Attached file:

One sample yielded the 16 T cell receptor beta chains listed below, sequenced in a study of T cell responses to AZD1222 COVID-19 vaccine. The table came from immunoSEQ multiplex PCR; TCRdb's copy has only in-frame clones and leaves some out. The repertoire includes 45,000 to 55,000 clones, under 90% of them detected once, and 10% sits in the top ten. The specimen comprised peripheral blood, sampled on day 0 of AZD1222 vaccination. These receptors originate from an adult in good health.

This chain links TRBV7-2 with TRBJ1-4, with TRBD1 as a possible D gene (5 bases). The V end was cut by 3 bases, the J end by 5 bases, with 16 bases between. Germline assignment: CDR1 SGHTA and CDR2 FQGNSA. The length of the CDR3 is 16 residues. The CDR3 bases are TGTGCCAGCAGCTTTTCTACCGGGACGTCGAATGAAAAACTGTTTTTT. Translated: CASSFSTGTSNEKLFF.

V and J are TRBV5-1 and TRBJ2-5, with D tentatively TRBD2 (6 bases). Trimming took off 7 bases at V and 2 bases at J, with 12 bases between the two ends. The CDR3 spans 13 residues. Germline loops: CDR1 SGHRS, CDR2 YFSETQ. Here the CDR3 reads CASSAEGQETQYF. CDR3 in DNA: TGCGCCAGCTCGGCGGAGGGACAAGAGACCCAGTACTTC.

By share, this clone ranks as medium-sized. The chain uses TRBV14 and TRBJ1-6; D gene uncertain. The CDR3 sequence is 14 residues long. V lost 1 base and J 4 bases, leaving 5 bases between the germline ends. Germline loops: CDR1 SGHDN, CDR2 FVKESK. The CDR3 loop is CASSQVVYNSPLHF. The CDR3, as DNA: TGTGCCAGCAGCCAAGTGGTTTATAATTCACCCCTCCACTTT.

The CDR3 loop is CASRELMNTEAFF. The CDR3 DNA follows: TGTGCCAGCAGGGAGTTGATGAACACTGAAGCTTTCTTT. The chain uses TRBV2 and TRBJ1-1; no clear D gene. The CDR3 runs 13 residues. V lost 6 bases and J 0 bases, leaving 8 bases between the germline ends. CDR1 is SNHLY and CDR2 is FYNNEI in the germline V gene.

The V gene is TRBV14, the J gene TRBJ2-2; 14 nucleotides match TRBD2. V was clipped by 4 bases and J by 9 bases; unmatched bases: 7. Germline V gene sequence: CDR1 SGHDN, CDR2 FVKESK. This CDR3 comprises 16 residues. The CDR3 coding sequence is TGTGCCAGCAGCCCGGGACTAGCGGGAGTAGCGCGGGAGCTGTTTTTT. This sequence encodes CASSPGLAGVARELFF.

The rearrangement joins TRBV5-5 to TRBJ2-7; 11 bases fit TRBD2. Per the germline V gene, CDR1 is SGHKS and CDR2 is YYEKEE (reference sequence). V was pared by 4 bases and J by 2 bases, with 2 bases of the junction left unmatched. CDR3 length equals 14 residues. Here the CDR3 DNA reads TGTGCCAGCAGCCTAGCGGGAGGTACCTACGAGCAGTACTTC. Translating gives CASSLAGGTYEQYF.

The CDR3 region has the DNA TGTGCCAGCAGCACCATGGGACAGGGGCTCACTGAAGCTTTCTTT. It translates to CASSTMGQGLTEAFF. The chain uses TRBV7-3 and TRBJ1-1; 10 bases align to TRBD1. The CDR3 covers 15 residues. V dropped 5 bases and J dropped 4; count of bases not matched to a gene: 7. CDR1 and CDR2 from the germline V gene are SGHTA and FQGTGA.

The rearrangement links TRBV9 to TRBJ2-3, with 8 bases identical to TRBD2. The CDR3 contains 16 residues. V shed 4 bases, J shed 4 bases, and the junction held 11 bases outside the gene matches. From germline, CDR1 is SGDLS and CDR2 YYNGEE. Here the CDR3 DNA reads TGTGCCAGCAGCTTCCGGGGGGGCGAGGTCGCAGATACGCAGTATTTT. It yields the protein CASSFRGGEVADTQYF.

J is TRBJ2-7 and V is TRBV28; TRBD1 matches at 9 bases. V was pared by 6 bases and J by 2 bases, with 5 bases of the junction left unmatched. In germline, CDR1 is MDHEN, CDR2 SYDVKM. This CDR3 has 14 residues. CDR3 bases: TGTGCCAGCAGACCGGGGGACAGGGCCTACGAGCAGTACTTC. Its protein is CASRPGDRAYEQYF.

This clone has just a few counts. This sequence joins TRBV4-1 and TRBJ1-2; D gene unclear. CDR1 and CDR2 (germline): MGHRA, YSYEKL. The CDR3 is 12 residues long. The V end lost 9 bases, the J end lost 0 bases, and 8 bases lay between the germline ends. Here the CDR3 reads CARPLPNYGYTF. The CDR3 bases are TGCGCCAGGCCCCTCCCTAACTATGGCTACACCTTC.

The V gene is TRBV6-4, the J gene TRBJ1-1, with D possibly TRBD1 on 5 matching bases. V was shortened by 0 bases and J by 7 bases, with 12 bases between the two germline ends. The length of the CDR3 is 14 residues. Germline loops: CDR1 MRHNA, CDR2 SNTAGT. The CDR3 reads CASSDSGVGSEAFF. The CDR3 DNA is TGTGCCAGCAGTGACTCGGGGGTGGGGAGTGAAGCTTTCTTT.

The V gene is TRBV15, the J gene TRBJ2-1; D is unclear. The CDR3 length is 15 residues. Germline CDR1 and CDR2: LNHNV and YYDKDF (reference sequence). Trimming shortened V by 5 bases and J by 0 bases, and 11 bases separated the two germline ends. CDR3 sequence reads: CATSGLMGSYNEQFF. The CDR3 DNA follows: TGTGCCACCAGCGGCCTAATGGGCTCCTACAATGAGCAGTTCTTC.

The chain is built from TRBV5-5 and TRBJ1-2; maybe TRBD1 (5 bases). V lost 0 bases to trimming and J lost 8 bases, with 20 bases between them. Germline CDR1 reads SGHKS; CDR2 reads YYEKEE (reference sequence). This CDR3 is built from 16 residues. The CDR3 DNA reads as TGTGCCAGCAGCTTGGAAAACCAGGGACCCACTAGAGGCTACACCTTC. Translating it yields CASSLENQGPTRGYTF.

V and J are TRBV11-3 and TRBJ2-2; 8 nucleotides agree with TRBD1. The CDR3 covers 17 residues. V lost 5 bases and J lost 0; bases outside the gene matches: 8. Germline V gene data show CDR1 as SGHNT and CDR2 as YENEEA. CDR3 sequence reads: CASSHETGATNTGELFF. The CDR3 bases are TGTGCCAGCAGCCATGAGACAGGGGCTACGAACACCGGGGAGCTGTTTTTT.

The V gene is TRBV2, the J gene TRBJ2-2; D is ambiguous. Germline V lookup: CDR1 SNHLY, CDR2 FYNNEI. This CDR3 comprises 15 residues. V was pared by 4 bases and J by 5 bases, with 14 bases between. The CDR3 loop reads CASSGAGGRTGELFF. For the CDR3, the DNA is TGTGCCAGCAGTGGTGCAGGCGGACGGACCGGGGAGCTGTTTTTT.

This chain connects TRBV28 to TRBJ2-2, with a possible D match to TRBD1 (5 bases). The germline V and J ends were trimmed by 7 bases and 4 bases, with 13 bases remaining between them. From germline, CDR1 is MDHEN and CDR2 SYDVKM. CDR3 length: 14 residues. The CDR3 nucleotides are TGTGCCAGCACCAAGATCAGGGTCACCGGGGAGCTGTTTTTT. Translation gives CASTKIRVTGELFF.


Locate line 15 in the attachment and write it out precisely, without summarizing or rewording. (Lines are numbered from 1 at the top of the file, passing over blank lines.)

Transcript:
V and J are TRBV11-3 and TRBJ2-2; 8 nucleotides agree with TRBD1. The CDR3 covers 17 residues. V lost 5 bases and J lost 0; bases outside the gene matches: 8. Germline V gene data show CDR1 as SGHNT and CDR2 as YENEEA. CDR3 sequence reads: CASSHETGATNTGELFF. The CDR3 bases are TGTGCCAGCAGCCATGAGACAGGGGCTACGAACACCGGGGAGCTGTTTTTT.